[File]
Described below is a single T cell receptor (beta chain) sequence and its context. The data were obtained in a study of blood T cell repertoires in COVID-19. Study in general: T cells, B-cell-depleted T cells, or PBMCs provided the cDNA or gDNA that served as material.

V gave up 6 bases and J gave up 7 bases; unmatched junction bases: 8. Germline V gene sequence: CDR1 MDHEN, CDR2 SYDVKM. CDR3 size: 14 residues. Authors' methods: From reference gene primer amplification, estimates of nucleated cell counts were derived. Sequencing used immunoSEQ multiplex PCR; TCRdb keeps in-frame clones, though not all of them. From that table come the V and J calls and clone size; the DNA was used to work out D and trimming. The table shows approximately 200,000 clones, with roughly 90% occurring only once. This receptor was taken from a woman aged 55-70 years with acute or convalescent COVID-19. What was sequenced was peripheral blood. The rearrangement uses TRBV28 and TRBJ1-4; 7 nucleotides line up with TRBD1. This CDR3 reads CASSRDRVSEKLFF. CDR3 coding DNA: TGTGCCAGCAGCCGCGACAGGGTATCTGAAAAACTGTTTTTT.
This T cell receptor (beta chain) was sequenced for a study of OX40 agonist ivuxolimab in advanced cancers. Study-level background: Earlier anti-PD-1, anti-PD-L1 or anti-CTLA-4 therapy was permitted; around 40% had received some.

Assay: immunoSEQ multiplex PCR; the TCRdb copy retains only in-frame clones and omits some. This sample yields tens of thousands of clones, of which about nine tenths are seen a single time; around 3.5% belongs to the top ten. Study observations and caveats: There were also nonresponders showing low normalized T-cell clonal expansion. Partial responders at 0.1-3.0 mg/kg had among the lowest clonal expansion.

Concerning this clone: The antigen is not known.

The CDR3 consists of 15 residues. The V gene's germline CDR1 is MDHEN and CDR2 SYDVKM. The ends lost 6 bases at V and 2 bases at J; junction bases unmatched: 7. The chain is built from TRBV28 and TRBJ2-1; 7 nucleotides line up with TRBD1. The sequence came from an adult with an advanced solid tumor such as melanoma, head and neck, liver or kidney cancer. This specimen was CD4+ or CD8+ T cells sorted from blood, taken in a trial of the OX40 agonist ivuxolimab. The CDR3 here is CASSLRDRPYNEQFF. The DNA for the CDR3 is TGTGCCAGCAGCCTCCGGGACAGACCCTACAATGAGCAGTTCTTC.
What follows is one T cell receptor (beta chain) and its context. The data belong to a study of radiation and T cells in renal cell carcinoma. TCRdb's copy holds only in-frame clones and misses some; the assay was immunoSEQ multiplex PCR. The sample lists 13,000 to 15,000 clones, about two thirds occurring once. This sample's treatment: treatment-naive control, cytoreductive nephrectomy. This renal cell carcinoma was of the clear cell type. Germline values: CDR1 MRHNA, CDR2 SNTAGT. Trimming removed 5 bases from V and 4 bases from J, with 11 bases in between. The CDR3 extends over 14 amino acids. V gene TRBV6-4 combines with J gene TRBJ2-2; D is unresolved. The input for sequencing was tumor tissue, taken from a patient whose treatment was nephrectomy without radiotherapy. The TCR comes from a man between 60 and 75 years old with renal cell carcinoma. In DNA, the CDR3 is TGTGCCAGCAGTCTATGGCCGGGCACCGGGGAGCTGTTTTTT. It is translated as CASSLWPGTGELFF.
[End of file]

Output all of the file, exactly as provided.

Described below is a single T cell receptor (beta chain) sequence and its context. The data were obtained in a study of blood T cell repertoires in COVID-19. Study in general: T cells, B-cell-depleted T cells, or PBMCs provided the cDNA or gDNA that served as material.

V gave up 6 bases and J gave up 7 bases; unmatched junction bases: 8. Germline V gene sequence: CDR1 MDHEN, CDR2 SYDVKM. CDR3 size: 14 residues. Authors' methods: From reference gene primer amplification, estimates of nucleated cell counts were derived. Sequencing used immunoSEQ multiplex PCR; TCRdb keeps in-frame clones, though not all of them. From that table come the V and J calls and clone size; the DNA was used to work out D and trimming. The table shows approximately 200,000 clones, with roughly 90% occurring only once. This receptor was taken from a woman aged 55-70 years with acute or convalescent COVID-19. What was sequenced was peripheral blood. The rearrangement uses TRBV28 and TRBJ1-4; 7 nucleotides line up with TRBD1. This CDR3 reads CASSRDRVSEKLFF. CDR3 coding DNA: TGTGCCAGCAGCCGCGACAGGGTATCTGAAAAACTGTTTTTT.
This T cell receptor (beta chain) was sequenced for a study of OX40 agonist ivuxolimab in advanced cancers. Study-level background: Earlier anti-PD-1, anti-PD-L1 or anti-CTLA-4 therapy was permitted; around 40% had received some.

Assay: immunoSEQ multiplex PCR; the TCRdb copy retains only in-frame clones and omits some. This sample yields tens of thousands of clones, of which about nine tenths are seen a single time; around 3.5% belongs to the top ten. Study observations and caveats: There were also nonresponders showing low normalized T-cell clonal expansion. Partial responders at 0.1-3.0 mg/kg had among the lowest clonal expansion.

Concerning this clone: The antigen is not known.

The CDR3 consists of 15 residues. The V gene's germline CDR1 is MDHEN and CDR2 SYDVKM. The ends lost 6 bases at V and 2 bases at J; junction bases unmatched: 7. The chain is built from TRBV28 and TRBJ2-1; 7 nucleotides line up with TRBD1. The sequence came from an adult with an advanced solid tumor such as melanoma, head and neck, liver or kidney cancer. This specimen was CD4+ or CD8+ T cells sorted from blood, taken in a trial of the OX40 agonist ivuxolimab. The CDR3 here is CASSLRDRPYNEQFF. The DNA for the CDR3 is TGTGCCAGCAGCCTCCGGGACAGACCCTACAATGAGCAGTTCTTC.
What follows is one T cell receptor (beta chain) and its context. The data belong to a study of radiation and T cells in renal cell carcinoma. TCRdb's copy holds only in-frame clones and misses some; the assay was immunoSEQ multiplex PCR. The sample lists 13,000 to 15,000 clones, about two thirds occurring once. This sample's treatment: treatment-naive control, cytoreductive nephrectomy. This renal cell carcinoma was of the clear cell type. Germline values: CDR1 MRHNA, CDR2 SNTAGT. Trimming removed 5 bases from V and 4 bases from J, with 11 bases in between. The CDR3 extends over 14 amino acids. V gene TRBV6-4 combines with J gene TRBJ2-2; D is unresolved. The input for sequencing was tumor tissue, taken from a patient whose treatment was nephrectomy without radiotherapy. The TCR comes from a man between 60 and 75 years old with renal cell carcinoma. In DNA, the CDR3 is TGTGCCAGCAGTCTATGGCCGGGCACCGGGGAGCTGTTTTTT. It is translated as CASSLWPGTGELFF.